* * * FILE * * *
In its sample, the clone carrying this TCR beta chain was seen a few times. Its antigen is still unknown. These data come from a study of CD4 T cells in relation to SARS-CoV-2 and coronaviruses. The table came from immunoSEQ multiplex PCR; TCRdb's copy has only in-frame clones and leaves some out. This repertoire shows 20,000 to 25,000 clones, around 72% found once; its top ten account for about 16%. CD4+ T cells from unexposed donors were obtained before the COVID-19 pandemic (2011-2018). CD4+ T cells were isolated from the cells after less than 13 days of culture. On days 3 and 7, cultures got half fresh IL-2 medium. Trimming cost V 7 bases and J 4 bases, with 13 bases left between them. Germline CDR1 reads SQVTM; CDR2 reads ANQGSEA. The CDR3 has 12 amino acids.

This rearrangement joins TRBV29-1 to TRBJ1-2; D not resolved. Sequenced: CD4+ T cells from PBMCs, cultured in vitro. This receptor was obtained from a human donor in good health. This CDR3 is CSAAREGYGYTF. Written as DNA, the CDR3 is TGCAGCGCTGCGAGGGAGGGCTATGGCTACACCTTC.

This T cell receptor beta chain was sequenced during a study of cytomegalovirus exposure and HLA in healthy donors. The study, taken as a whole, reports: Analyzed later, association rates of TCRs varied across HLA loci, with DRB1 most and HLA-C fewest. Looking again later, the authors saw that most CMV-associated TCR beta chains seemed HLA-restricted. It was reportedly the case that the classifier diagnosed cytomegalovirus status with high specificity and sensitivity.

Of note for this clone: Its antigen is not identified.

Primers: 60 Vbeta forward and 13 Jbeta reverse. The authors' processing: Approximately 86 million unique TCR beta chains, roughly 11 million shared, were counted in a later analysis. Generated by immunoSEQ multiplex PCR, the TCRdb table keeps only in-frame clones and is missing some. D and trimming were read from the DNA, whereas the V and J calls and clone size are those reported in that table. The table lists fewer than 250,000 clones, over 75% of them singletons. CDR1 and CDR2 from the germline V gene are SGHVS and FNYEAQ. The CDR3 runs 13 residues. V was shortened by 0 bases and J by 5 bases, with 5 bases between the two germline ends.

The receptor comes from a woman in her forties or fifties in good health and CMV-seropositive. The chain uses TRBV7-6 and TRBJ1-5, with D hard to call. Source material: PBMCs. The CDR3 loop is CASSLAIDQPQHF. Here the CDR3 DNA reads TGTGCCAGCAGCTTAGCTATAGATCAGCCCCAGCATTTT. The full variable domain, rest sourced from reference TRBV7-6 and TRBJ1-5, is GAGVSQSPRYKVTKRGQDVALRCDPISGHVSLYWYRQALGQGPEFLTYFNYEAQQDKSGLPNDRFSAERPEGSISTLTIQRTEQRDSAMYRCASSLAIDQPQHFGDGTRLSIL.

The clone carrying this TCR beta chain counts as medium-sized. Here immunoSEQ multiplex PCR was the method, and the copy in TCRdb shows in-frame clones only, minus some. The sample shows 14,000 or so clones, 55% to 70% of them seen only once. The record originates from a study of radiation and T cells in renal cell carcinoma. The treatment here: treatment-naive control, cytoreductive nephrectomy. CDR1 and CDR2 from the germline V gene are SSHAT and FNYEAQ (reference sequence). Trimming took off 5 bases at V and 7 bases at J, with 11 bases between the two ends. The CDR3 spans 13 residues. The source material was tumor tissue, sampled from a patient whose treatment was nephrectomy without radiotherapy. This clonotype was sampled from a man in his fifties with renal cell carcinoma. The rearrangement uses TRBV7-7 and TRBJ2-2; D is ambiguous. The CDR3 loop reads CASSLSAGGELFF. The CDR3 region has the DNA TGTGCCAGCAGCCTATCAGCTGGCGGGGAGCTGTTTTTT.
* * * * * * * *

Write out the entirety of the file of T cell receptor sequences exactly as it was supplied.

In its sample, the clone carrying this TCR beta chain was seen a few times. Its antigen is still unknown. These data come from a study of CD4 T cells in relation to SARS-CoV-2 and coronaviruses. The table came from immunoSEQ multiplex PCR; TCRdb's copy has only in-frame clones and leaves some out. This repertoire shows 20,000 to 25,000 clones, around 72% found once; its top ten account for about 16%. CD4+ T cells from unexposed donors were obtained before the COVID-19 pandemic (2011-2018). CD4+ T cells were isolated from the cells after less than 13 days of culture. On days 3 and 7, cultures got half fresh IL-2 medium. Trimming cost V 7 bases and J 4 bases, with 13 bases left between them. Germline CDR1 reads SQVTM; CDR2 reads ANQGSEA. The CDR3 has 12 amino acids.

This rearrangement joins TRBV29-1 to TRBJ1-2; D not resolved. Sequenced: CD4+ T cells from PBMCs, cultured in vitro. This receptor was obtained from a human donor in good health. This CDR3 is CSAAREGYGYTF. Written as DNA, the CDR3 is TGCAGCGCTGCGAGGGAGGGCTATGGCTACACCTTC.

This T cell receptor beta chain was sequenced during a study of cytomegalovirus exposure and HLA in healthy donors. The study, taken as a whole, reports: Analyzed later, association rates of TCRs varied across HLA loci, with DRB1 most and HLA-C fewest. Looking again later, the authors saw that most CMV-associated TCR beta chains seemed HLA-restricted. It was reportedly the case that the classifier diagnosed cytomegalovirus status with high specificity and sensitivity.

Of note for this clone: Its antigen is not identified.

Primers: 60 Vbeta forward and 13 Jbeta reverse. The authors' processing: Approximately 86 million unique TCR beta chains, roughly 11 million shared, were counted in a later analysis. Generated by immunoSEQ multiplex PCR, the TCRdb table keeps only in-frame clones and is missing some. D and trimming were read from the DNA, whereas the V and J calls and clone size are those reported in that table. The table lists fewer than 250,000 clones, over 75% of them singletons. CDR1 and CDR2 from the germline V gene are SGHVS and FNYEAQ. The CDR3 runs 13 residues. V was shortened by 0 bases and J by 5 bases, with 5 bases between the two germline ends.

The receptor comes from a woman in her forties or fifties in good health and CMV-seropositive. The chain uses TRBV7-6 and TRBJ1-5, with D hard to call. Source material: PBMCs. The CDR3 loop is CASSLAIDQPQHF. Here the CDR3 DNA reads TGTGCCAGCAGCTTAGCTATAGATCAGCCCCAGCATTTT. The full variable domain, rest sourced from reference TRBV7-6 and TRBJ1-5, is GAGVSQSPRYKVTKRGQDVALRCDPISGHVSLYWYRQALGQGPEFLTYFNYEAQQDKSGLPNDRFSAERPEGSISTLTIQRTEQRDSAMYRCASSLAIDQPQHFGDGTRLSIL.

The clone carrying this TCR beta chain counts as medium-sized. Here immunoSEQ multiplex PCR was the method, and the copy in TCRdb shows in-frame clones only, minus some. The sample shows 14,000 or so clones, 55% to 70% of them seen only once. The record originates from a study of radiation and T cells in renal cell carcinoma. The treatment here: treatment-naive control, cytoreductive nephrectomy. CDR1 and CDR2 from the germline V gene are SSHAT and FNYEAQ (reference sequence). Trimming took off 5 bases at V and 7 bases at J, with 11 bases between the two ends. The CDR3 spans 13 residues. The source material was tumor tissue, sampled from a patient whose treatment was nephrectomy without radiotherapy. This clonotype was sampled from a man in his fifties with renal cell carcinoma. The rearrangement uses TRBV7-7 and TRBJ2-2; D is ambiguous. The CDR3 loop reads CASSLSAGGELFF. The CDR3 region has the DNA TGTGCCAGCAGCCTATCAGCTGGCGGGGAGCTGTTTTTT.